Oral arguments before the Supreme Court were scheduled for Nov. 6.

Suffolk County installing nitrogen-reducing septic systems

Suffolk County, New York, executive Steve Bellone said in September that the county next year will install 1,200 nitrogen-reducing onsite systems. This would more than double the number of advanced systems installed monthly under the current grant program, he says, according to the newspaper Newsday.

The county, which occupies the eastern end of Long Island, has been troubled with near-shore pollution coming in part from onsite wastewater systems. Thousands of homes in the county rely on cesspools for treatment, and the county and some municipalities have passed laws requiring the use of nitrogen-reducing systems in new construction and for significant remodeling. 

Michigan county votes to end point-of-sale septic inspection requirements

After an internal debate that lasted 10 months, Kalkaska County, Michigan, commissioners voted 6-1 in September to end the county’s point-of-sale septic inspection program and a well-inspection program. The programs are operated by District Health Department No. 10.

People in favor of retaining the program told commissioners they want the government to help protect water quality. Opponents complained that the need for inspections delayed land transfers.

Because the program is through the District Health Department, the boards of all 10 counties in the health district must approve Kalkaska County’s request to withdraw. All but one county, Manistee, has done that. News reports say the Manistee County Board will take up the issue at its meeting in late October. Commissioners in Manistee recently worked to close loopholes in their inspection program.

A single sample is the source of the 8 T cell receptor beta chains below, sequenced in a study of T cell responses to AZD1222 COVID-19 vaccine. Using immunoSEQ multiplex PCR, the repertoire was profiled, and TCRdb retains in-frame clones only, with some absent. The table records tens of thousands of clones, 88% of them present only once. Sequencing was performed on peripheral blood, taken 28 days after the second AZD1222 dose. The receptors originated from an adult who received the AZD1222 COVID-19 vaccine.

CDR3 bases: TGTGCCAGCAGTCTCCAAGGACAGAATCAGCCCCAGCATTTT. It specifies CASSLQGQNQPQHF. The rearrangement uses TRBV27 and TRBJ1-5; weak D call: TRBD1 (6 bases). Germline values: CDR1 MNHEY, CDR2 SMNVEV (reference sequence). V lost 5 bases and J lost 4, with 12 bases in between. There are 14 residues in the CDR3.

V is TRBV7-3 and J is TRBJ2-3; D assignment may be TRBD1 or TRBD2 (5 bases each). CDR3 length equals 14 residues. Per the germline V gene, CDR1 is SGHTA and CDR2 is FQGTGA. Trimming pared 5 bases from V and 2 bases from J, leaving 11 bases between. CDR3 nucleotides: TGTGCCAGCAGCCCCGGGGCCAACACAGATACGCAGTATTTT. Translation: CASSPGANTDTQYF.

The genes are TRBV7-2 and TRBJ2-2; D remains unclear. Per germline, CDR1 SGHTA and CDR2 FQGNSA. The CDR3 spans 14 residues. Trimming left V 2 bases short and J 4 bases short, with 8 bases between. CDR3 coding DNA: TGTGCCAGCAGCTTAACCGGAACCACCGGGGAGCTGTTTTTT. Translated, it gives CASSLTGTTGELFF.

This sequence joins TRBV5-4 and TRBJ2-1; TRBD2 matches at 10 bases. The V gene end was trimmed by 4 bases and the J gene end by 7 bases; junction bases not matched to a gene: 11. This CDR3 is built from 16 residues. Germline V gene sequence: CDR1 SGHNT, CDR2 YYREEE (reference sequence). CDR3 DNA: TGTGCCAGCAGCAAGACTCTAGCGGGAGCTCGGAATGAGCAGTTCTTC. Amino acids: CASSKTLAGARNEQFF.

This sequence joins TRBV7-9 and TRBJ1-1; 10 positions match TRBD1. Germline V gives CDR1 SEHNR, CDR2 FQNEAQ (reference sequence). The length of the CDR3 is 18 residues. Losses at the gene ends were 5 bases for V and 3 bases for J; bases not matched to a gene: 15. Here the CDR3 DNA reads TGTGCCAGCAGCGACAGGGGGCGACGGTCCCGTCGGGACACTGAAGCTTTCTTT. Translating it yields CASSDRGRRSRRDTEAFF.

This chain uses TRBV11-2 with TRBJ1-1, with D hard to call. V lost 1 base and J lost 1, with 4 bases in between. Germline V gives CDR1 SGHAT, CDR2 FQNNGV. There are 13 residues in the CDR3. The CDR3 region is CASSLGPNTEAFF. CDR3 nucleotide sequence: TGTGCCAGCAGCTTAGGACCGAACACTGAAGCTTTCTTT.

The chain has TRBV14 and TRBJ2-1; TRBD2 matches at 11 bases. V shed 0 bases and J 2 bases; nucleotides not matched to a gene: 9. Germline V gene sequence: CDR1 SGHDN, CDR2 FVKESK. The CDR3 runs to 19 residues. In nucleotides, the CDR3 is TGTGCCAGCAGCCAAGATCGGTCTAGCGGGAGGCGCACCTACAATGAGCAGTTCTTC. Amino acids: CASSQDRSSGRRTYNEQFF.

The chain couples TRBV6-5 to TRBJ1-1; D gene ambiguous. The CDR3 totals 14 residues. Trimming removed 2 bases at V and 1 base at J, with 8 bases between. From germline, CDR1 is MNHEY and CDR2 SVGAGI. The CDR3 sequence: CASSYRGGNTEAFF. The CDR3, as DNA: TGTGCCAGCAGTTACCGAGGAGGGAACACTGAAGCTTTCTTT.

East Hampton considering changes to septic replacement rebate program

The East Hampton (New York) Town Board is considering an increase in the rebate program for replacement of onsite wastewater systems with nitrogen-reducing systems.

Financial support for homeowners would increase to a maximum of $20,000 — an increase of about $5,000 — and would allow the town to pay contractors directly instead of requiring property owners to pay costs upfront and then apply to the town for reimbursement. Changing from a rebate program to a direct-payment grant program will remove the possibility that homeowners need to report rebate money as taxable income, reports The Southampton Press

Clallam County postpones septic system fee decision

The Clallam County (Washington) Board of Health tabled a proposed septic system fee until next year and recommended the county draw on its reserves to support a state-mandated septic program.

The health board had proposed a fee of $13 annually to fund 2 1/2 environmental health staff positions. The county is supposed to oversee regular septic system inspections, make sure failing systems are repaired, and maintain accurate records. But those tasks have never been fully funded even though the county adopted its program in 2007, reports the Sequim Gazette.

On the day before the fee was tabled, the county board ordered the hiring of one environmental health person because the county had received a $240,000 grant.